THE VERB HOTEL – CHECK IN, TUNE OUT
We're really excited to be able to unveil our work for The Verb Hotel that opened last week in Boston. GBH have been working with Boston property developers Samuels and Associates since November, helping create this new hip hotel brand in Boston’s historically cultural Fenway neighbourhood. The project is a redevelopment of a 94 room, mid-century modern Howard Johnson motel, built in 1959 and, despite being a local icon, has since fallen into disrepair. In addition to positioning and naming of the new hotel, GBH have created the identity, been closely involved in the interiors and all hotel touch points.
Our ambition: To return the site to its rightful place as the home of Fenway’s legends and good times while injecting it with all the things our modern guests could want. Enter The Verb Hotel. From a branding perspective, the hotel delivers in two areas. The visual look which is authentic, the original architecture restored, idiosyncratic touches and colourful references placed throughout. But there's also a story that's told through every touchpoint - references to music, an irreverent, counter culture spirit that reconnects The Verb with its original cultural roots while creating an entirely new local experience.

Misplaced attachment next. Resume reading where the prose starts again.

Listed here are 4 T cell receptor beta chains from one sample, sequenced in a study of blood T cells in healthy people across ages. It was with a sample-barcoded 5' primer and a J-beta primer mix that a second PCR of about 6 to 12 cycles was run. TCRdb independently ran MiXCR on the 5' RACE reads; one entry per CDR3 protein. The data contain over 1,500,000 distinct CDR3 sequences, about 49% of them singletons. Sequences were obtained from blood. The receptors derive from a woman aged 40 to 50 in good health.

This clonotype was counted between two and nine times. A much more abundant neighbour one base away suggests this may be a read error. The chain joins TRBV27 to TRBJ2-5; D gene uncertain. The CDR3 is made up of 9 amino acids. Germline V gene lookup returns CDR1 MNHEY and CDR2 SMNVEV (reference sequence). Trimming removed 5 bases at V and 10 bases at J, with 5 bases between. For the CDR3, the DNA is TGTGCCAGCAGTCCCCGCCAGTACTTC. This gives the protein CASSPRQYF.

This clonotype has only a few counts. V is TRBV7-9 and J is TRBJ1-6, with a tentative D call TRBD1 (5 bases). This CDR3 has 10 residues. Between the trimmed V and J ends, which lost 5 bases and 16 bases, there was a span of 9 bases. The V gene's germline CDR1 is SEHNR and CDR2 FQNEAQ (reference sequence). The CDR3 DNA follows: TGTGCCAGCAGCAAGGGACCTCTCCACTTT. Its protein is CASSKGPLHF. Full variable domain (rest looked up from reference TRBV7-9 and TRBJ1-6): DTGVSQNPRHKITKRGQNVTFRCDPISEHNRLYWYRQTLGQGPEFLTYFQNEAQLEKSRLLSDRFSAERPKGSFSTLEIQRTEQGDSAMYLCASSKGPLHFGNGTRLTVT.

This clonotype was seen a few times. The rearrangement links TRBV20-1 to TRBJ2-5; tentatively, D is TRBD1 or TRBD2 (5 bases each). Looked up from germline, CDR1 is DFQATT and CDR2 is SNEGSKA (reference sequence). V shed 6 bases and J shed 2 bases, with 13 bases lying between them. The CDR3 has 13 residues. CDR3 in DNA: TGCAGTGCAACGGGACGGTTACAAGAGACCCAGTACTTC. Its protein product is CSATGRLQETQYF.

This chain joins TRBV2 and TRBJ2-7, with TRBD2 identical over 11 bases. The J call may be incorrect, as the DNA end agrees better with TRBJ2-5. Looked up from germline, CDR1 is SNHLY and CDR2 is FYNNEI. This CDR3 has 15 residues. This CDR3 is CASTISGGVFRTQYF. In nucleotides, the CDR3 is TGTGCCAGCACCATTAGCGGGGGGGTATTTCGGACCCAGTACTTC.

A big part of the visual language for the hotel centres around local characters giving a 'V sign' or 'Verb sign' as we like to call it now, which we acquired by sending a local photographer round the streets of Fenway. The concept immediately took of and formed part of the hotel's social media strategy. A curated 'exhibition' of rock n roll artefacts, images and collectibles, courtesy of The Boston Phoenix, also appears throughout the hotel, stacked light boxes (referencing old 50’s gig venues) are reimagined as the hotel’s signage, while large typographic murals such as “Walk This Way” (Aerosmith) have been painted in stairwells. Rooms are made to feel individual with the addition of irreverent quotes and touches - each room has its own reconditioned 60’s typewriter, murals of screaming fans and paparazzi adorn bathrooms and in-room directories that take inspirations from lo-fi music zines and festival programs.